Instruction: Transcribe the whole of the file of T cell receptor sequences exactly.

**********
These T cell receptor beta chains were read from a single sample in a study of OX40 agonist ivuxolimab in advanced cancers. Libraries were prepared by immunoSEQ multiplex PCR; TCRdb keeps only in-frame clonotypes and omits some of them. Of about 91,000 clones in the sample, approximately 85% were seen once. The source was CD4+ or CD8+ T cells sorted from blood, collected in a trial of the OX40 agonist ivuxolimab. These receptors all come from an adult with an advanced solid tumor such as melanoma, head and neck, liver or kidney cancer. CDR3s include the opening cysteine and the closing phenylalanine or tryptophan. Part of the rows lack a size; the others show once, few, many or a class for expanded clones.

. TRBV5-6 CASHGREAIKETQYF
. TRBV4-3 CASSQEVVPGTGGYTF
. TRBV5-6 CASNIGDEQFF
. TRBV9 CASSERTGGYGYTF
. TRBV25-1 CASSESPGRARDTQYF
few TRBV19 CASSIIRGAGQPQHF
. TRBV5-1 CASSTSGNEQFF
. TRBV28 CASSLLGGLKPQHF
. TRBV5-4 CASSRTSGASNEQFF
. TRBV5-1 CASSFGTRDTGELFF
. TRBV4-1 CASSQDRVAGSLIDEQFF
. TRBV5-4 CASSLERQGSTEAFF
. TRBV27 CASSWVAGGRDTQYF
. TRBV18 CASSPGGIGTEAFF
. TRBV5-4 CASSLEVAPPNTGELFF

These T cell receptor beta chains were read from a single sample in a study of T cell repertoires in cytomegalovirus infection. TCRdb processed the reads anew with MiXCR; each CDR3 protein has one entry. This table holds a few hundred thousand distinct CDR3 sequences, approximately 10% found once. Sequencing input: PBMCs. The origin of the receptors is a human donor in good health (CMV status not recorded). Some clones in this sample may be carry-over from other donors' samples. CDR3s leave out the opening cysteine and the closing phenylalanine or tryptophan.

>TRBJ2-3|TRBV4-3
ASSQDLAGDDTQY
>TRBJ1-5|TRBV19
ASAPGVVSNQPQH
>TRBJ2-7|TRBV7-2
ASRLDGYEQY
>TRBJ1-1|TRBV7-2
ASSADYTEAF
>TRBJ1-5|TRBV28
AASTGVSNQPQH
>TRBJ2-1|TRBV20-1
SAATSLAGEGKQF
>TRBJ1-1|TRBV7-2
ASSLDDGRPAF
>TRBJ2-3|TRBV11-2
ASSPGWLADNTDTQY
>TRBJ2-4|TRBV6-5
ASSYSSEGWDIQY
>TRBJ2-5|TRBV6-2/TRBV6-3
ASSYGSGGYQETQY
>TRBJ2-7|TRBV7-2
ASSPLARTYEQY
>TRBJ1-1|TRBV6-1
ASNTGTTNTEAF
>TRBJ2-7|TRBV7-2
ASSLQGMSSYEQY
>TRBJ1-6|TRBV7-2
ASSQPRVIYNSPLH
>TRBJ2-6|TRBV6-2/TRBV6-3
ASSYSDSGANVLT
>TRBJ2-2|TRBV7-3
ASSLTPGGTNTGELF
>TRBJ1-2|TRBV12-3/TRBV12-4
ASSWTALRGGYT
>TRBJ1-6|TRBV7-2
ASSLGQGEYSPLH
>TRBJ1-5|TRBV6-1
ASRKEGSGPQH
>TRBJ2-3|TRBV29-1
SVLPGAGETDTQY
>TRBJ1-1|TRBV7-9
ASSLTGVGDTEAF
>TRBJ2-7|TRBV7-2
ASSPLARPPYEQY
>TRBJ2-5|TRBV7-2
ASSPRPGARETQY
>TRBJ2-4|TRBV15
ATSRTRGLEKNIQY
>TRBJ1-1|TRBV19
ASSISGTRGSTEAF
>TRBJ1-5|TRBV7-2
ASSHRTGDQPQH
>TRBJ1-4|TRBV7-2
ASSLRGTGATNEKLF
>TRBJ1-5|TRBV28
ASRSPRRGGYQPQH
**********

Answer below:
These T cell receptor beta chains were read from a single sample in a study of OX40 agonist ivuxolimab in advanced cancers. Libraries were prepared by immunoSEQ multiplex PCR; TCRdb keeps only in-frame clonotypes and omits some of them. Of about 91,000 clones in the sample, approximately 85% were seen once. The source was CD4+ or CD8+ T cells sorted from blood, collected in a trial of the OX40 agonist ivuxolimab. These receptors all come from an adult with an advanced solid tumor such as melanoma, head and neck, liver or kidney cancer. CDR3s include the opening cysteine and the closing phenylalanine or tryptophan. Part of the rows lack a size; the others show once, few, many or a class for expanded clones.

. TRBV5-6 CASHGREAIKETQYF
. TRBV4-3 CASSQEVVPGTGGYTF
. TRBV5-6 CASNIGDEQFF
. TRBV9 CASSERTGGYGYTF
. TRBV25-1 CASSESPGRARDTQYF
few TRBV19 CASSIIRGAGQPQHF
. TRBV5-1 CASSTSGNEQFF
. TRBV28 CASSLLGGLKPQHF
. TRBV5-4 CASSRTSGASNEQFF
. TRBV5-1 CASSFGTRDTGELFF
. TRBV4-1 CASSQDRVAGSLIDEQFF
. TRBV5-4 CASSLERQGSTEAFF
. TRBV27 CASSWVAGGRDTQYF
. TRBV18 CASSPGGIGTEAFF
. TRBV5-4 CASSLEVAPPNTGELFF

These T cell receptor beta chains were read from a single sample in a study of T cell repertoires in cytomegalovirus infection. TCRdb processed the reads anew with MiXCR; each CDR3 protein has one entry. This table holds a few hundred thousand distinct CDR3 sequences, approximately 10% found once. Sequencing input: PBMCs. The origin of the receptors is a human donor in good health (CMV status not recorded). Some clones in this sample may be carry-over from other donors' samples. CDR3s leave out the opening cysteine and the closing phenylalanine or tryptophan.

>TRBJ2-3|TRBV4-3
ASSQDLAGDDTQY
>TRBJ1-5|TRBV19
ASAPGVVSNQPQH
>TRBJ2-7|TRBV7-2
ASRLDGYEQY
>TRBJ1-1|TRBV7-2
ASSADYTEAF
>TRBJ1-5|TRBV28
AASTGVSNQPQH
>TRBJ2-1|TRBV20-1
SAATSLAGEGKQF
>TRBJ1-1|TRBV7-2
ASSLDDGRPAF
>TRBJ2-3|TRBV11-2
ASSPGWLADNTDTQY
>TRBJ2-4|TRBV6-5
ASSYSSEGWDIQY
>TRBJ2-5|TRBV6-2/TRBV6-3
ASSYGSGGYQETQY
>TRBJ2-7|TRBV7-2
ASSPLARTYEQY
>TRBJ1-1|TRBV6-1
ASNTGTTNTEAF
>TRBJ2-7|TRBV7-2
ASSLQGMSSYEQY
>TRBJ1-6|TRBV7-2
ASSQPRVIYNSPLH
>TRBJ2-6|TRBV6-2/TRBV6-3
ASSYSDSGANVLT
>TRBJ2-2|TRBV7-3
ASSLTPGGTNTGELF
>TRBJ1-2|TRBV12-3/TRBV12-4
ASSWTALRGGYT
>TRBJ1-6|TRBV7-2
ASSLGQGEYSPLH
>TRBJ1-5|TRBV6-1
ASRKEGSGPQH
>TRBJ2-3|TRBV29-1
SVLPGAGETDTQY
>TRBJ1-1|TRBV7-9
ASSLTGVGDTEAF
>TRBJ2-7|TRBV7-2
ASSPLARPPYEQY
>TRBJ2-5|TRBV7-2
ASSPRPGARETQY
>TRBJ2-4|TRBV15
ATSRTRGLEKNIQY
>TRBJ1-1|TRBV19
ASSISGTRGSTEAF
>TRBJ1-5|TRBV7-2
ASSHRTGDQPQH
>TRBJ1-4|TRBV7-2
ASSLRGTGATNEKLF
>TRBJ1-5|TRBV28
ASRSPRRGGYQPQH